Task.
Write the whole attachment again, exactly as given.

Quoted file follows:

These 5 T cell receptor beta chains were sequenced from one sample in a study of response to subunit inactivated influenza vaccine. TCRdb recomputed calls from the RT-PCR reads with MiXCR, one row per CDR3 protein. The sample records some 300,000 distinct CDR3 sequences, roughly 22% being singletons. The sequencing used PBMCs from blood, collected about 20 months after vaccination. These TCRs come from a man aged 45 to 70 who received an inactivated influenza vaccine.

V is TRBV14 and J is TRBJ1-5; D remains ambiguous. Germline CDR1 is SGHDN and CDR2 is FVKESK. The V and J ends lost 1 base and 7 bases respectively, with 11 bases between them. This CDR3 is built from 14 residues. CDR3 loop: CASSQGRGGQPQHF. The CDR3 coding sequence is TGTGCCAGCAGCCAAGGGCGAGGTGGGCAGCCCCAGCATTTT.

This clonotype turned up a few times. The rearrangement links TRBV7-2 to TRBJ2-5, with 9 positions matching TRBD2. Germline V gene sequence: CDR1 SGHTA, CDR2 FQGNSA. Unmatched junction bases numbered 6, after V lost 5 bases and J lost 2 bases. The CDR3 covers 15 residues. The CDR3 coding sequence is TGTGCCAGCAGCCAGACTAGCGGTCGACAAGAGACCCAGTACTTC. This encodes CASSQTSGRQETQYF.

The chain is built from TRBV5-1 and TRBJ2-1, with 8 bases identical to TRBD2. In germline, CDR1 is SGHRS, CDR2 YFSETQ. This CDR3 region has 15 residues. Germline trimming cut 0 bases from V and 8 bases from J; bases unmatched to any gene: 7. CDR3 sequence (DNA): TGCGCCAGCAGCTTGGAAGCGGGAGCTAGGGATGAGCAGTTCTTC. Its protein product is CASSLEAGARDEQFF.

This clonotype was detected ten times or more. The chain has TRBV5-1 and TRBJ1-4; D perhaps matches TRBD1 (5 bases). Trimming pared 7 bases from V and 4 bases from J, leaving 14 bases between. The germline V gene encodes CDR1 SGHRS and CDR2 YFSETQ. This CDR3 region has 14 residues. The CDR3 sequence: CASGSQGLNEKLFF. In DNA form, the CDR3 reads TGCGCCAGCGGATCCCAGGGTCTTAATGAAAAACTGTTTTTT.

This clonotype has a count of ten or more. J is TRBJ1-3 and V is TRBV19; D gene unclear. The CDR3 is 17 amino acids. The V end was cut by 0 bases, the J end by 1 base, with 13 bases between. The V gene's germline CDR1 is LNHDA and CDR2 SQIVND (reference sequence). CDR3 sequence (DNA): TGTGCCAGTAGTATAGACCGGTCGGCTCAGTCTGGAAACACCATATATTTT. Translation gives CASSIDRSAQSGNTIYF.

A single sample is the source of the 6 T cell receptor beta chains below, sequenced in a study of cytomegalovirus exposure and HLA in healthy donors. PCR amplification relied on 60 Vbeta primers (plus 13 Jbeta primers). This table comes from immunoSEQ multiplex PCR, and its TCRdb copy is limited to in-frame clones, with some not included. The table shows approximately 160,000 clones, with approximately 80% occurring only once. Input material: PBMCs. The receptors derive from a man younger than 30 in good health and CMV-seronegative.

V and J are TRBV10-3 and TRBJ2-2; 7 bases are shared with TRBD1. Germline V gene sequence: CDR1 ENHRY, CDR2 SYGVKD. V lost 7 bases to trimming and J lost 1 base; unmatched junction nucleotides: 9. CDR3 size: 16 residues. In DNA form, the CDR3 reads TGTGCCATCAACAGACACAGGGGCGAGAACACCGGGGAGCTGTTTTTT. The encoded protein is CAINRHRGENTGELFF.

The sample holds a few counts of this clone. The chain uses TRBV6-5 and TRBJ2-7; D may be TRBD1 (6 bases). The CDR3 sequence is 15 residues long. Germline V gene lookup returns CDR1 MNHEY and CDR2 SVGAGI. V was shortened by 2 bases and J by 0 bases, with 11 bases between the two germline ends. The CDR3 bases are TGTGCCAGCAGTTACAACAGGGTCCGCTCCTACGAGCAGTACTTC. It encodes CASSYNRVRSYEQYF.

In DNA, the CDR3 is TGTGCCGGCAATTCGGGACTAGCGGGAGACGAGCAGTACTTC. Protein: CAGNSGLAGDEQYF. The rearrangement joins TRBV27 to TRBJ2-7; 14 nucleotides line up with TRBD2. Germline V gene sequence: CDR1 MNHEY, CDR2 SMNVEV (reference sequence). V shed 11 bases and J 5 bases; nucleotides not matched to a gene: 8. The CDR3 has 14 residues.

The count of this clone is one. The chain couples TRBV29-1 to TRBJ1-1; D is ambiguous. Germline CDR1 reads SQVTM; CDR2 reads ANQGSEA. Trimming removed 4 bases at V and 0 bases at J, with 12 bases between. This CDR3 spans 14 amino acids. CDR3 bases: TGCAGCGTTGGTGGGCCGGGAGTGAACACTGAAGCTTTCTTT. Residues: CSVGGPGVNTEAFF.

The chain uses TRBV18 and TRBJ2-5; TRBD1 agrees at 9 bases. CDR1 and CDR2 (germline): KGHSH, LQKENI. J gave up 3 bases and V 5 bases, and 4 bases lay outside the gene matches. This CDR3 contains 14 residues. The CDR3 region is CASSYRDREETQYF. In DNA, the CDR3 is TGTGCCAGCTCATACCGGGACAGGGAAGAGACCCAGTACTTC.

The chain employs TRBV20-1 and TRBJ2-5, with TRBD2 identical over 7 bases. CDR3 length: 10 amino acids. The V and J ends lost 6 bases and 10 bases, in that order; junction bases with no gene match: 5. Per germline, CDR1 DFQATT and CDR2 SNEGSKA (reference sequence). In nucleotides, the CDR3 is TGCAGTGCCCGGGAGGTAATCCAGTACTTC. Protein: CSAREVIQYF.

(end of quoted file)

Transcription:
These 5 T cell receptor beta chains were sequenced from one sample in a study of response to subunit inactivated influenza vaccine. TCRdb recomputed calls from the RT-PCR reads with MiXCR, one row per CDR3 protein. The sample records some 300,000 distinct CDR3 sequences, roughly 22% being singletons. The sequencing used PBMCs from blood, collected about 20 months after vaccination. These TCRs come from a man aged 45 to 70 who received an inactivated influenza vaccine.

V is TRBV14 and J is TRBJ1-5; D remains ambiguous. Germline CDR1 is SGHDN and CDR2 is FVKESK. The V and J ends lost 1 base and 7 bases respectively, with 11 bases between them. This CDR3 is built from 14 residues. CDR3 loop: CASSQGRGGQPQHF. The CDR3 coding sequence is TGTGCCAGCAGCCAAGGGCGAGGTGGGCAGCCCCAGCATTTT.

This clonotype turned up a few times. The rearrangement links TRBV7-2 to TRBJ2-5, with 9 positions matching TRBD2. Germline V gene sequence: CDR1 SGHTA, CDR2 FQGNSA. Unmatched junction bases numbered 6, after V lost 5 bases and J lost 2 bases. The CDR3 covers 15 residues. The CDR3 coding sequence is TGTGCCAGCAGCCAGACTAGCGGTCGACAAGAGACCCAGTACTTC. This encodes CASSQTSGRQETQYF.

The chain is built from TRBV5-1 and TRBJ2-1, with 8 bases identical to TRBD2. In germline, CDR1 is SGHRS, CDR2 YFSETQ. This CDR3 region has 15 residues. Germline trimming cut 0 bases from V and 8 bases from J; bases unmatched to any gene: 7. CDR3 sequence (DNA): TGCGCCAGCAGCTTGGAAGCGGGAGCTAGGGATGAGCAGTTCTTC. Its protein product is CASSLEAGARDEQFF.

This clonotype was detected ten times or more. The chain has TRBV5-1 and TRBJ1-4; D perhaps matches TRBD1 (5 bases). Trimming pared 7 bases from V and 4 bases from J, leaving 14 bases between. The germline V gene encodes CDR1 SGHRS and CDR2 YFSETQ. This CDR3 region has 14 residues. The CDR3 sequence: CASGSQGLNEKLFF. In DNA form, the CDR3 reads TGCGCCAGCGGATCCCAGGGTCTTAATGAAAAACTGTTTTTT.

This clonotype has a count of ten or more. J is TRBJ1-3 and V is TRBV19; D gene unclear. The CDR3 is 17 amino acids. The V end was cut by 0 bases, the J end by 1 base, with 13 bases between. The V gene's germline CDR1 is LNHDA and CDR2 SQIVND (reference sequence). CDR3 sequence (DNA): TGTGCCAGTAGTATAGACCGGTCGGCTCAGTCTGGAAACACCATATATTTT. Translation gives CASSIDRSAQSGNTIYF.

A single sample is the source of the 6 T cell receptor beta chains below, sequenced in a study of cytomegalovirus exposure and HLA in healthy donors. PCR amplification relied on 60 Vbeta primers (plus 13 Jbeta primers). This table comes from immunoSEQ multiplex PCR, and its TCRdb copy is limited to in-frame clones, with some not included. The table shows approximately 160,000 clones, with approximately 80% occurring only once. Input material: PBMCs. The receptors derive from a man younger than 30 in good health and CMV-seronegative.

V and J are TRBV10-3 and TRBJ2-2; 7 bases are shared with TRBD1. Germline V gene sequence: CDR1 ENHRY, CDR2 SYGVKD. V lost 7 bases to trimming and J lost 1 base; unmatched junction nucleotides: 9. CDR3 size: 16 residues. In DNA form, the CDR3 reads TGTGCCATCAACAGACACAGGGGCGAGAACACCGGGGAGCTGTTTTTT. The encoded protein is CAINRHRGENTGELFF.

The sample holds a few counts of this clone. The chain uses TRBV6-5 and TRBJ2-7; D may be TRBD1 (6 bases). The CDR3 sequence is 15 residues long. Germline V gene lookup returns CDR1 MNHEY and CDR2 SVGAGI. V was shortened by 2 bases and J by 0 bases, with 11 bases between the two germline ends. The CDR3 bases are TGTGCCAGCAGTTACAACAGGGTCCGCTCCTACGAGCAGTACTTC. It encodes CASSYNRVRSYEQYF.

In DNA, the CDR3 is TGTGCCGGCAATTCGGGACTAGCGGGAGACGAGCAGTACTTC. Protein: CAGNSGLAGDEQYF. The rearrangement joins TRBV27 to TRBJ2-7; 14 nucleotides line up with TRBD2. Germline V gene sequence: CDR1 MNHEY, CDR2 SMNVEV (reference sequence). V shed 11 bases and J 5 bases; nucleotides not matched to a gene: 8. The CDR3 has 14 residues.

The count of this clone is one. The chain couples TRBV29-1 to TRBJ1-1; D is ambiguous. Germline CDR1 reads SQVTM; CDR2 reads ANQGSEA. Trimming removed 4 bases at V and 0 bases at J, with 12 bases between. This CDR3 spans 14 amino acids. CDR3 bases: TGCAGCGTTGGTGGGCCGGGAGTGAACACTGAAGCTTTCTTT. Residues: CSVGGPGVNTEAFF.

The chain uses TRBV18 and TRBJ2-5; TRBD1 agrees at 9 bases. CDR1 and CDR2 (germline): KGHSH, LQKENI. J gave up 3 bases and V 5 bases, and 4 bases lay outside the gene matches. This CDR3 contains 14 residues. The CDR3 region is CASSYRDREETQYF. In DNA, the CDR3 is TGTGCCAGCTCATACCGGGACAGGGAAGAGACCCAGTACTTC.

The chain employs TRBV20-1 and TRBJ2-5, with TRBD2 identical over 7 bases. CDR3 length: 10 amino acids. The V and J ends lost 6 bases and 10 bases, in that order; junction bases with no gene match: 5. Per germline, CDR1 DFQATT and CDR2 SNEGSKA (reference sequence). In nucleotides, the CDR3 is TGCAGTGCCCGGGAGGTAATCCAGTACTTC. Protein: CSAREVIQYF.